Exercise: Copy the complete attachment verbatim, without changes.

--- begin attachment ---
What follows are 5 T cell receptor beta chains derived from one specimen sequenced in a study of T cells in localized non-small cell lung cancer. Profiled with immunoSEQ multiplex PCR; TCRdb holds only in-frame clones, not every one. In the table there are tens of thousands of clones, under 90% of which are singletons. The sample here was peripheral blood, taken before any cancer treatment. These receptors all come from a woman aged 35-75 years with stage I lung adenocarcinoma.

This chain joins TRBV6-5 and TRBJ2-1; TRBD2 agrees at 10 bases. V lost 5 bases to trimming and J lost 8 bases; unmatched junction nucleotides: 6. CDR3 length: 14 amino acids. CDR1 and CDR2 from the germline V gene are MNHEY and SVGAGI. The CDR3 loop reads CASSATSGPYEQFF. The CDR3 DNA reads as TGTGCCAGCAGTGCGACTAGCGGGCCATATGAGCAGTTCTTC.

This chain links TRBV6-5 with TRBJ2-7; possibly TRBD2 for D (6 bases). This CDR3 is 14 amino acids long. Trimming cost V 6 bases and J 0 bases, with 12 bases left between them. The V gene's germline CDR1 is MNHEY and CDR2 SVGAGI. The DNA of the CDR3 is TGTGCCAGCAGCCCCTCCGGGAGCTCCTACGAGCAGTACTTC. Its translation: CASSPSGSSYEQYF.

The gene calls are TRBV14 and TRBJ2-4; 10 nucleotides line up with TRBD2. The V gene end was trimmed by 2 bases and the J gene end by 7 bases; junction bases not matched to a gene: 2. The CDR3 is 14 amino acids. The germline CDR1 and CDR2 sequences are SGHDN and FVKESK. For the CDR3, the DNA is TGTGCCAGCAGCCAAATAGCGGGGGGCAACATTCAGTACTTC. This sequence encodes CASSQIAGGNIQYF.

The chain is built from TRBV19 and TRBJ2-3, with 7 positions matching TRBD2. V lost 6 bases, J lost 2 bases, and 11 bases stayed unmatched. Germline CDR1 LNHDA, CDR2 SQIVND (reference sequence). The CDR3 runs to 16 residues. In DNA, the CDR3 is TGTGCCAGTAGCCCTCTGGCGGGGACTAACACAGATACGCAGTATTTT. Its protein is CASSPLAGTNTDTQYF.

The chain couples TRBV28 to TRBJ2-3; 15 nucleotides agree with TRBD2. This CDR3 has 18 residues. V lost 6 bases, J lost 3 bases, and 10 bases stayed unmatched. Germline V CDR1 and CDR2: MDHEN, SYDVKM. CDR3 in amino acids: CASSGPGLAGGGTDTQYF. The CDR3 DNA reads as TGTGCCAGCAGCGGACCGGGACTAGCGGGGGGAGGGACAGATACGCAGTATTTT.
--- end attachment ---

What follows are 5 T cell receptor beta chains derived from one specimen sequenced in a study of T cells in localized non-small cell lung cancer. Profiled with immunoSEQ multiplex PCR; TCRdb holds only in-frame clones, not every one. In the table there are tens of thousands of clones, under 90% of which are singletons. The sample here was peripheral blood, taken before any cancer treatment. These receptors all come from a woman aged 35-75 years with stage I lung adenocarcinoma.

This chain joins TRBV6-5 and TRBJ2-1; TRBD2 agrees at 10 bases. V lost 5 bases to trimming and J lost 8 bases; unmatched junction nucleotides: 6. CDR3 length: 14 amino acids. CDR1 and CDR2 from the germline V gene are MNHEY and SVGAGI. The CDR3 loop reads CASSATSGPYEQFF. The CDR3 DNA reads as TGTGCCAGCAGTGCGACTAGCGGGCCATATGAGCAGTTCTTC.

This chain links TRBV6-5 with TRBJ2-7; possibly TRBD2 for D (6 bases). This CDR3 is 14 amino acids long. Trimming cost V 6 bases and J 0 bases, with 12 bases left between them. The V gene's germline CDR1 is MNHEY and CDR2 SVGAGI. The DNA of the CDR3 is TGTGCCAGCAGCCCCTCCGGGAGCTCCTACGAGCAGTACTTC. Its translation: CASSPSGSSYEQYF.

The gene calls are TRBV14 and TRBJ2-4; 10 nucleotides line up with TRBD2. The V gene end was trimmed by 2 bases and the J gene end by 7 bases; junction bases not matched to a gene: 2. The CDR3 is 14 amino acids. The germline CDR1 and CDR2 sequences are SGHDN and FVKESK. For the CDR3, the DNA is TGTGCCAGCAGCCAAATAGCGGGGGGCAACATTCAGTACTTC. This sequence encodes CASSQIAGGNIQYF.

The chain is built from TRBV19 and TRBJ2-3, with 7 positions matching TRBD2. V lost 6 bases, J lost 2 bases, and 11 bases stayed unmatched. Germline CDR1 LNHDA, CDR2 SQIVND (reference sequence). The CDR3 runs to 16 residues. In DNA, the CDR3 is TGTGCCAGTAGCCCTCTGGCGGGGACTAACACAGATACGCAGTATTTT. Its protein is CASSPLAGTNTDTQYF.

The chain couples TRBV28 to TRBJ2-3; 15 nucleotides agree with TRBD2. This CDR3 has 18 residues. V lost 6 bases, J lost 3 bases, and 10 bases stayed unmatched. Germline V CDR1 and CDR2: MDHEN, SYDVKM. CDR3 in amino acids: CASSGPGLAGGGTDTQYF. The CDR3 DNA reads as TGTGCCAGCAGCGGACCGGGACTAGCGGGGGGAGGGACAGATACGCAGTATTTT.